Coach
02-08-2011, 03:49 PM
Eh, I know that I won't ever go to a Super Bowl, mostly due to the $ being involved. I'm more content with going to a local bar or staying at home, watching the game on TV with my own food and drinks.

siberian khatru
02-08-2011, 03:52 PM
i was just thinking that last night.

The Super Bowl has grown too big for itself. I didn't enjoy this game like i have with other SBs.

It's become so big that it doesn't feel like it's for the fans anymore. The game just couldn't hold my interest because the event was about everything BUT the game.

I agree.

The point was made before the conference championship games that THAT is the best weekend of football for fans. It is only about the games, the X's and O's and the players, with none of the "entertainment" and glitz and hype to overshadow it or wear you down.

Over-Head
02-08-2011, 04:00 PM
The pussies outa play the last one in which ever team had the best W-L record going in.
They play the rest of the season in open stadiums, play the freaken Championship in one.
Better yet,
MAKE a SB stadium.
Each of the 32 owners foot the bill as part of owning a team.

2bikemike
02-08-2011, 04:31 PM
Eh, I know that I won't ever go to a Super Bowl, mostly due to the $ being involved. I'm more content with going to a local bar or staying at home, watching the game on TV with my own food and drinks.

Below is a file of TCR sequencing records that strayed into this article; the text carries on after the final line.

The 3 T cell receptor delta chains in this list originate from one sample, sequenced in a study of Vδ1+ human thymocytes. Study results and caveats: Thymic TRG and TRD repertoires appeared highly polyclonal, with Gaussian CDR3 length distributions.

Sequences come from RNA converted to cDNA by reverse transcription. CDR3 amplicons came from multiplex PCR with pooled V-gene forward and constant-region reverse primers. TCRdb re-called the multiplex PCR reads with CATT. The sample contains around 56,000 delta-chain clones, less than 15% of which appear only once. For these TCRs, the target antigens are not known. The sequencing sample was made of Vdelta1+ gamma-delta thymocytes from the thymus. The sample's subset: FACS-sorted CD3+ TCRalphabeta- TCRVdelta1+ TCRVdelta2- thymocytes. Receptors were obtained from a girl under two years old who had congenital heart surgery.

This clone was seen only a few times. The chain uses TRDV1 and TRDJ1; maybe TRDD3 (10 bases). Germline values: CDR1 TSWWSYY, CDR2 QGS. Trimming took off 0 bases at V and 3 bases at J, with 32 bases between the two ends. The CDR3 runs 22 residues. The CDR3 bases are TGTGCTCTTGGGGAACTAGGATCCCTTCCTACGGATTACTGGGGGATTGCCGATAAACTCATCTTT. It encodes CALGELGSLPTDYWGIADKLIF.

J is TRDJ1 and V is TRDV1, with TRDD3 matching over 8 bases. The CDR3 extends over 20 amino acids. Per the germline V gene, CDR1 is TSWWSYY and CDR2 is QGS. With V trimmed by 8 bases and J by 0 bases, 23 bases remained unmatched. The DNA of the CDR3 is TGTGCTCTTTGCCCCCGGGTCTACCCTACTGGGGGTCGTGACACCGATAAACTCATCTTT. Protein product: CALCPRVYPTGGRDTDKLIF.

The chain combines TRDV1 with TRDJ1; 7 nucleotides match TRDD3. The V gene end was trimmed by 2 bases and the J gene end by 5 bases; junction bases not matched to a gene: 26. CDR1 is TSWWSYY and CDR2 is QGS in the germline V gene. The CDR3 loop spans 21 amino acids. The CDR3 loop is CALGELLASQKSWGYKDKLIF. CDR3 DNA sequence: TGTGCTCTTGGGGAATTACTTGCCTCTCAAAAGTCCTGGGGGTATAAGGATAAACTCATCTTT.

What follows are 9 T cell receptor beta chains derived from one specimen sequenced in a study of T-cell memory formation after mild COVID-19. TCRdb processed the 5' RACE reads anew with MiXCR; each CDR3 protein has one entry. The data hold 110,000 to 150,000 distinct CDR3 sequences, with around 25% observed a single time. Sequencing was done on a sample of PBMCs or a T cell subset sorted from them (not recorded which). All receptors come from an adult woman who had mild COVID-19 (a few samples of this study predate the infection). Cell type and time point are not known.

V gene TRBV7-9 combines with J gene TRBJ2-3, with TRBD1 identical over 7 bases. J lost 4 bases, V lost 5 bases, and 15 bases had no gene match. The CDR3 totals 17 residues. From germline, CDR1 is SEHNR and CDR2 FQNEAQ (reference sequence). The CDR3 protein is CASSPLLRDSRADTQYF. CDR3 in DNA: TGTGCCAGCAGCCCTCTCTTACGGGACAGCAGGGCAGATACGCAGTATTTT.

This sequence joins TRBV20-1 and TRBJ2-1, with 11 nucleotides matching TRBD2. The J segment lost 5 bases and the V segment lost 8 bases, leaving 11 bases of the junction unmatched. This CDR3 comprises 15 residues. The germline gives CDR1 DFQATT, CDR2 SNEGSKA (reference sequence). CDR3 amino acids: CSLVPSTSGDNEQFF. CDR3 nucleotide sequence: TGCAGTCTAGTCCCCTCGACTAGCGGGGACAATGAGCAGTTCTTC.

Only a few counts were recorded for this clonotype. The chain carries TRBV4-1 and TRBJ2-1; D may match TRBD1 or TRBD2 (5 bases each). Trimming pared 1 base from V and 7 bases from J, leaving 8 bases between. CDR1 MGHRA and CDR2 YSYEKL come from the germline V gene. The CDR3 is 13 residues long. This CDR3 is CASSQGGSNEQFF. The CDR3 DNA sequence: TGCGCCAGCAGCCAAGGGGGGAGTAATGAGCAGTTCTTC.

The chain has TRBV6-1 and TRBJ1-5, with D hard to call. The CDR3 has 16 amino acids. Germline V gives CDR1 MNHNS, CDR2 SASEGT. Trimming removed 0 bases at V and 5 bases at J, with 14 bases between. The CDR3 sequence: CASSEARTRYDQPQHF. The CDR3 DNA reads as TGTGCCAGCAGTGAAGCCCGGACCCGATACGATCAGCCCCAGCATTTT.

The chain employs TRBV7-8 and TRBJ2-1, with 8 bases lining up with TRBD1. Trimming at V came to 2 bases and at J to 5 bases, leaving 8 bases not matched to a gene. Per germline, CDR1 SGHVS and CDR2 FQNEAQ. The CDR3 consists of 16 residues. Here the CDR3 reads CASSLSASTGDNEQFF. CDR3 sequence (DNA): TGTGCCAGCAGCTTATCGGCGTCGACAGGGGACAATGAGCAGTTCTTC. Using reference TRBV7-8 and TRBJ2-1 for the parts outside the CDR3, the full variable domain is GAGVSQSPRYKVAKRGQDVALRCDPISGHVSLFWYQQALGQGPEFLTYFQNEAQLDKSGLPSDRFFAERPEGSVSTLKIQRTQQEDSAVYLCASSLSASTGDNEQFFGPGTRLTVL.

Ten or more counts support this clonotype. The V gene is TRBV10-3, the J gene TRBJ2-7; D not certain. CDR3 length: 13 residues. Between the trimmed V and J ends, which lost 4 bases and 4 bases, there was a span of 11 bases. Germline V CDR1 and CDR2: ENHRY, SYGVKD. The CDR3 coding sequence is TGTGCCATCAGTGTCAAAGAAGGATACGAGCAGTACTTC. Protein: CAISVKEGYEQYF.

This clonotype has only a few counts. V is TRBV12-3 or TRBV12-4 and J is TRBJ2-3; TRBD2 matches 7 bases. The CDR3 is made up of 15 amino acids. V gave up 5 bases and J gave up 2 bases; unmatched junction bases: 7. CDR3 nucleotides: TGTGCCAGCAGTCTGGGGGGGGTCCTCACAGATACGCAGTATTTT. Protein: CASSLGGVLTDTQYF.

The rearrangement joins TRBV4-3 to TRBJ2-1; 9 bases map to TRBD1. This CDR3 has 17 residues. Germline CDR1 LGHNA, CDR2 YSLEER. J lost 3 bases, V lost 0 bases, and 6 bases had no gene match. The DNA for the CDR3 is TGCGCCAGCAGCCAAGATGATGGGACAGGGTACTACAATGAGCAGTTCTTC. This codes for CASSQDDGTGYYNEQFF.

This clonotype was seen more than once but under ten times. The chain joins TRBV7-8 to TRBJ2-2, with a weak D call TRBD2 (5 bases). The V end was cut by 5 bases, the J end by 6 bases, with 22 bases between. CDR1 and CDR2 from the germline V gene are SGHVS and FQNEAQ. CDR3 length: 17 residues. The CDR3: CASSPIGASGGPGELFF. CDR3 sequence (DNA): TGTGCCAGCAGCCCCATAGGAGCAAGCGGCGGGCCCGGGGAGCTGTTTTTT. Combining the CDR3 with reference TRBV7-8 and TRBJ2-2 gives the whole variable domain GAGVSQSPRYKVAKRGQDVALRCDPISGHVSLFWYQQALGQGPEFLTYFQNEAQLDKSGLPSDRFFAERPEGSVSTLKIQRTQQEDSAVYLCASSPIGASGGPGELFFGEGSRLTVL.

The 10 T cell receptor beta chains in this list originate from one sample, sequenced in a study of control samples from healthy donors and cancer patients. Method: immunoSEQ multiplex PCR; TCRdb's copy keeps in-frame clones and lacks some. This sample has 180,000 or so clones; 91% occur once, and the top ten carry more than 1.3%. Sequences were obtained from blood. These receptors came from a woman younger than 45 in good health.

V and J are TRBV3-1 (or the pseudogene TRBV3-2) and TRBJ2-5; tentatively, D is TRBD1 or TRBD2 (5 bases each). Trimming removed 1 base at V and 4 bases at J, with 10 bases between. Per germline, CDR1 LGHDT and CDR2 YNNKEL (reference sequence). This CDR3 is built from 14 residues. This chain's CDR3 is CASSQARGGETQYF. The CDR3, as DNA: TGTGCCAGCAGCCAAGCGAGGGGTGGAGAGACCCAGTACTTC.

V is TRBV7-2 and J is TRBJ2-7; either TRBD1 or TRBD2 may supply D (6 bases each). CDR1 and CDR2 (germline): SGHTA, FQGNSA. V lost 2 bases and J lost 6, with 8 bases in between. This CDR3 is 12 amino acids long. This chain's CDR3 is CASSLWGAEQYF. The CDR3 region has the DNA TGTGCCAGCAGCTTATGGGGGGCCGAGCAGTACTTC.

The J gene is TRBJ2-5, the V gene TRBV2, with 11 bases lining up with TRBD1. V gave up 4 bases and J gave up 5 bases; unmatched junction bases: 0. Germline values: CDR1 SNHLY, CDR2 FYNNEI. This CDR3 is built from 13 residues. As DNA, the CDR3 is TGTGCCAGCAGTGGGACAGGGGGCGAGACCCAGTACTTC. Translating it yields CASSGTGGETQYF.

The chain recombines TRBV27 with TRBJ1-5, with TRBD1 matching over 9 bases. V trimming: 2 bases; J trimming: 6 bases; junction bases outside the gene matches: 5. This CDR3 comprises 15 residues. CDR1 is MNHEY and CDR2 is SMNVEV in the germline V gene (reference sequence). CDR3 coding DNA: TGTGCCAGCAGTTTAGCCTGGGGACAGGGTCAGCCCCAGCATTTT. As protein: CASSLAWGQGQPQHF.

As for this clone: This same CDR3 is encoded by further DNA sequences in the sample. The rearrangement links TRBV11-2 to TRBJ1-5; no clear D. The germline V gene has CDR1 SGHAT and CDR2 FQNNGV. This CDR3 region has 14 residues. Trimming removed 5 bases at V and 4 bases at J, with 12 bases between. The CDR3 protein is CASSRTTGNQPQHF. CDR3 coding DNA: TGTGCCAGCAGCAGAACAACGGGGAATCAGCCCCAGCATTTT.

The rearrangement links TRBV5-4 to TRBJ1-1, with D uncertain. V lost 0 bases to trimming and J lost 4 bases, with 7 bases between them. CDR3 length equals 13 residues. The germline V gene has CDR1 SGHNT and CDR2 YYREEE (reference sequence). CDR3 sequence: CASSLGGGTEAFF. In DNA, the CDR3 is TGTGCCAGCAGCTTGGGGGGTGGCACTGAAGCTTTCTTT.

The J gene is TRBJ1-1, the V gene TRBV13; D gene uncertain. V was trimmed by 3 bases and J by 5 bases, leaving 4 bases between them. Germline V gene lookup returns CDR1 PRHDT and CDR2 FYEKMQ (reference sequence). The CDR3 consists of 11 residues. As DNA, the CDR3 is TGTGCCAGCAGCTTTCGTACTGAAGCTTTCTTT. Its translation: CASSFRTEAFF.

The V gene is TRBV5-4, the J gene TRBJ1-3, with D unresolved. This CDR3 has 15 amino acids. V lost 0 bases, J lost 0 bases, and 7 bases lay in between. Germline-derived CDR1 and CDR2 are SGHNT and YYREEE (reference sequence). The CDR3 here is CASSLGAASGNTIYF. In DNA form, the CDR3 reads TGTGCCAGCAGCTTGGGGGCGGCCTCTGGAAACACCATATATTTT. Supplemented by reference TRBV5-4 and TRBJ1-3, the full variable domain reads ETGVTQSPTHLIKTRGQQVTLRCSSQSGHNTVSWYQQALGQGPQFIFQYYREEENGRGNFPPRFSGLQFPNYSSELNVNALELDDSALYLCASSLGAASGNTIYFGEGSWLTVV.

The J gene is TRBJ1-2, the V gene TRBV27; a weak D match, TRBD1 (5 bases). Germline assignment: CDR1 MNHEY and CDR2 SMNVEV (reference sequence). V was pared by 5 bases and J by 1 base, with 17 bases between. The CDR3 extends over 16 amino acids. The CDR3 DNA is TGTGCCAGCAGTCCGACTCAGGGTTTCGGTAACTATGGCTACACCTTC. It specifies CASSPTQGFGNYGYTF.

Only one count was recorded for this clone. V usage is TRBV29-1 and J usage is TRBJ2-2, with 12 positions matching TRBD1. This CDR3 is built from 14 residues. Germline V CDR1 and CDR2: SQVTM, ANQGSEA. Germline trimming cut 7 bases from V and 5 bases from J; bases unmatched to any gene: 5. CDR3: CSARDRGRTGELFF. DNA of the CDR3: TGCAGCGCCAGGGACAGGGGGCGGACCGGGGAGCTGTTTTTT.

Yeah I agree. I would rather watch the Superbowl from the comforts of my own reclined. I don't really prefer watching games at home. I just hate being raped financially for the experience. However having the superbowl in your home town is pretty cool. There are hundreds of things you can take part in without going to the game. A lot of it is free or very affordable.

Buehler445
02-08-2011, 05:25 PM
This is a really good article IMO. Very on point. Unfortunately, the NFL will eventually choke the golden goose and it will be over. Just like the MLB.

It may be as early as this upcoming season.
Posted via Mobile Device

Deberg_1990
02-08-2011, 05:30 PM
i was just thinking that last night.

The Super Bowl has grown too big for itself. I didn't enjoy this game like i have with other SBs.

It's become so big that it doesn't feel like it's for the fans anymore. The game just couldn't hold my interest because the event was about everything BUT the game.

I agree.

The point was made before the conference championship games that THAT is the best weekend of football for fans. It is only about the games, the X's and O's and the players, with none of the "entertainment" and glitz and hype to overshadow it or wear you down.

It does sort of annoy me when you get people from the E Network to the Food Network giving their football takes when you know damn well they have watched maybe one game a year.

This also applies to any Super Bowl Party you have ever been to. Random GF or wife of random friend all the sudden thinks they are a football expert while watching the game.

Mile High Mania
02-09-2011, 06:18 AM